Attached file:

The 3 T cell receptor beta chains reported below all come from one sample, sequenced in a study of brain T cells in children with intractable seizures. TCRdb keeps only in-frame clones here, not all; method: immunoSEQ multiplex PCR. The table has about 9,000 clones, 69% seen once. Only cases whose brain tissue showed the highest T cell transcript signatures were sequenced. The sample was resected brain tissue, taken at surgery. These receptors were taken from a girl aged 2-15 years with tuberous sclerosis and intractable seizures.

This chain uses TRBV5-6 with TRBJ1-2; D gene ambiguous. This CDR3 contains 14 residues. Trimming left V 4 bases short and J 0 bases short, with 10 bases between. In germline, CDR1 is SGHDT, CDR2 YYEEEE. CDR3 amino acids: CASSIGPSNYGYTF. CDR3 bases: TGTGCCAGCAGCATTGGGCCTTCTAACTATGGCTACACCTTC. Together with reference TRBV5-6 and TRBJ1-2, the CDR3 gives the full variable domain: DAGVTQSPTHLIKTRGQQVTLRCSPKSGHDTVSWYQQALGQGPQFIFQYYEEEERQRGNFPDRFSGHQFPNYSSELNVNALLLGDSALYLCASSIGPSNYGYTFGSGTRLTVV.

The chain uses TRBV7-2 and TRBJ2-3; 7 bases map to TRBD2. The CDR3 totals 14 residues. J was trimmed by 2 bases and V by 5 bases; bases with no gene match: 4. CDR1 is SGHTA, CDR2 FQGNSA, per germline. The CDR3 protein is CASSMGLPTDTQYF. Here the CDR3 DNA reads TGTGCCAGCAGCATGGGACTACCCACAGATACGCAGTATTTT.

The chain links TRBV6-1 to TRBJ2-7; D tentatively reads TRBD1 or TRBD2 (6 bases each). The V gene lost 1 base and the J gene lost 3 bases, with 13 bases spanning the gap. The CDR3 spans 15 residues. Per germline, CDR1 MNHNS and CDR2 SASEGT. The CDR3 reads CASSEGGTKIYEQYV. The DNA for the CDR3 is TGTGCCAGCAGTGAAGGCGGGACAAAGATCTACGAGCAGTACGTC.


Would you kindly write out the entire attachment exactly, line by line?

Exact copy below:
The 3 T cell receptor beta chains reported below all come from one sample, sequenced in a study of brain T cells in children with intractable seizures. TCRdb keeps only in-frame clones here, not all; method: immunoSEQ multiplex PCR. The table has about 9,000 clones, 69% seen once. Only cases whose brain tissue showed the highest T cell transcript signatures were sequenced. The sample was resected brain tissue, taken at surgery. These receptors were taken from a girl aged 2-15 years with tuberous sclerosis and intractable seizures.

This chain uses TRBV5-6 with TRBJ1-2; D gene ambiguous. This CDR3 contains 14 residues. Trimming left V 4 bases short and J 0 bases short, with 10 bases between. In germline, CDR1 is SGHDT, CDR2 YYEEEE. CDR3 amino acids: CASSIGPSNYGYTF. CDR3 bases: TGTGCCAGCAGCATTGGGCCTTCTAACTATGGCTACACCTTC. Together with reference TRBV5-6 and TRBJ1-2, the CDR3 gives the full variable domain: DAGVTQSPTHLIKTRGQQVTLRCSPKSGHDTVSWYQQALGQGPQFIFQYYEEEERQRGNFPDRFSGHQFPNYSSELNVNALLLGDSALYLCASSIGPSNYGYTFGSGTRLTVV.

The chain uses TRBV7-2 and TRBJ2-3; 7 bases map to TRBD2. The CDR3 totals 14 residues. J was trimmed by 2 bases and V by 5 bases; bases with no gene match: 4. CDR1 is SGHTA, CDR2 FQGNSA, per germline. The CDR3 protein is CASSMGLPTDTQYF. Here the CDR3 DNA reads TGTGCCAGCAGCATGGGACTACCCACAGATACGCAGTATTTT.

The chain links TRBV6-1 to TRBJ2-7; D tentatively reads TRBD1 or TRBD2 (6 bases each). The V gene lost 1 base and the J gene lost 3 bases, with 13 bases spanning the gap. The CDR3 spans 15 residues. Per germline, CDR1 MNHNS and CDR2 SASEGT. The CDR3 reads CASSEGGTKIYEQYV. The DNA for the CDR3 is TGTGCCAGCAGTGAAGGCGGGACAAAGATCTACGAGCAGTACGTC.